This sometimes leads to tragic-comic situations: Vera, Raphael and I go to the Italian restaurant around the corner and treat ourselves to pizza and pasta for dinner. The order only works on the third try. One has already become accustomed to waiters in restaurants shrugging their shoulders apologetically and explaining that they didn’t get this or that ingredient. Sorry, bess ma fi pecorino el yom – Sorry, there is no pecorino today.
«It’s the normal flatbread that surprises me the most,» Raphael says after the meal. «The package used to cost 1500 liras and there were about ten to twelve pieces in it. First they reduced the content to six or seven, and then a few weeks later they doubled the price.» The local cigarettes we smoke while talking used to cost 1000 liras four years ago. They were so cheap that you always had a few packs on the table – if you want, help yourself! Last summer the price reached 3000 Lira, and today I pay 6500 Lira per pack at the small shop in my street. You no longer pay for the tobacco, people quip on the streets, but for the small piece of imported silver paper that you tear off when opening a pack.
In the floating annual average of February 2018-2019, inflation was still at 3.8 per cent. The following year, contributing to the general uncertainty, it climbed to 11 percent. In January this year it reached 147 per cent, and a month later 155 per cent. Concretely: food prices have quadrupled within a year, and the cost of clothes and shoes, household and restaurants has even increased six-fold.
This extreme inflation would still be somewhat bearable if the dwindling middle class could access their holdings of dollars to exchange them on the black market. But after the demonstrations, the banks opened with capital controls that make it impossible to withdraw and transfer dollars. One can only withdraw in lira, with strict monthly limits, at a fixed rate. Per dollar you get 3950 lira – fresh off the press.
If Raphael wants to save his fortune, he has to convert it into lira and then buy dollars on the black market. If he could withdraw and change his assets all at once, his 22,000 bank dollars in this process would become a little less than 8,000 real cash dollars, at best. Raphael is still lucky. For the embassy pays him the equivalent of his salary in dollars, at the pre-crisis rate, in cash – «out of courtesies», as he says. Vera however, like most Lebanese, is still paid in lira. Although she now earns twice as much, through inflation her salary only has the purchasing power of a fifth of her starting wage: 160 dollars a month – that’s 8.6 kilos of parmesan or 2.4 kilos of pine nuts.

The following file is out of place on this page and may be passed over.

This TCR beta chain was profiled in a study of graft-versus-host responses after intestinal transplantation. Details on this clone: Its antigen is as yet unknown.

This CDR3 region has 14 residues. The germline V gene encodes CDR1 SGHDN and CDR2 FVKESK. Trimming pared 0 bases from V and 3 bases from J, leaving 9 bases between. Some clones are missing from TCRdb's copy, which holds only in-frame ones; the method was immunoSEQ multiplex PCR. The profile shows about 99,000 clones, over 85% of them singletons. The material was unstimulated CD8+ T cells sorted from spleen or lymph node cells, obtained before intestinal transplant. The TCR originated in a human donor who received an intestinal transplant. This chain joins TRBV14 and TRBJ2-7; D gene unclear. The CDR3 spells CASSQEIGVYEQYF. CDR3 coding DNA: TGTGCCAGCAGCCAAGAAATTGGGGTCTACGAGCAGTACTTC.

Souk Al Masari – The Money Market
The dollars available on the black market are called fresh dollars and come from people like me. Journalists, employees of NGOs or international companies, Lebanese expats – people who have an account abroad. When I fly to Beirut, I always carry an envelope in my hand luggage with lots of small dollar bills that I later exchange for lira on the black market. I usually text my black market dealer how much I want to exchange, he hops on his scooter and arrives – like a clockwork – half an hour later in my street. He usually pulls me into an alleyway a little off the crowded street and discreetly, just like a drug dealer, slips me the thick bundle of green 100,000 lira notes.
This covertness is the effect of one of the few attempts the government has made against the inflation. In April 2020, it decided to crack down on the thriving black market and arrested over fifty money changers for currency manipulation. This resulted in a strike of the official, licensed money changers, which allowed the black market to flourish and – together with the exchange rate of the lira – only drove it further underground.
«Afraid?» asks Hady, laughing. «I’m not afraid. I only deal with people I know. They won’t get me that way.» My money changer’s name is not Hady, but despite his fearlessness, the risk of going by his real name is too great for him. He shows me the 30 or so WhatsApp groups where the money changers arrange deals, pass customers to each other and exchange information about exchange rates. I ask Hady if the market is free and he looks at me bewildered. «The market is the opposite of free: the politicians get involved, the banks, the syndicates, and above all the mafia – everyone tries to control it.» The fact that the value of the lira fell from 10,000 to 15,000 per dollar within a few hours in early March is the mafia’s fault, he says. It dictated the exchange rate via apps and websites that belong to its network and where black market customers would check the rates. This was a signal addressed to the government, which had just decided to take tougher action against the illegal market.
Hady won’t tell me exactly who «the mafia» is. If you ask informally on the street, people always point to the other side. Depending on the confession of the person asked, the market is then controlled by the Shi’aa or the Sunnis, the Christians or the Druze, this party or that militia. Hady only says: «The really big money dealers who change millions of dollars work together with Salameh and Hariri», meaning that this market too is controlled by those who already own the whole rest of the country: The warlords, the militias, influential clans like the Hariris, whose offspring celebrated his third comeback as prime minister last autumn.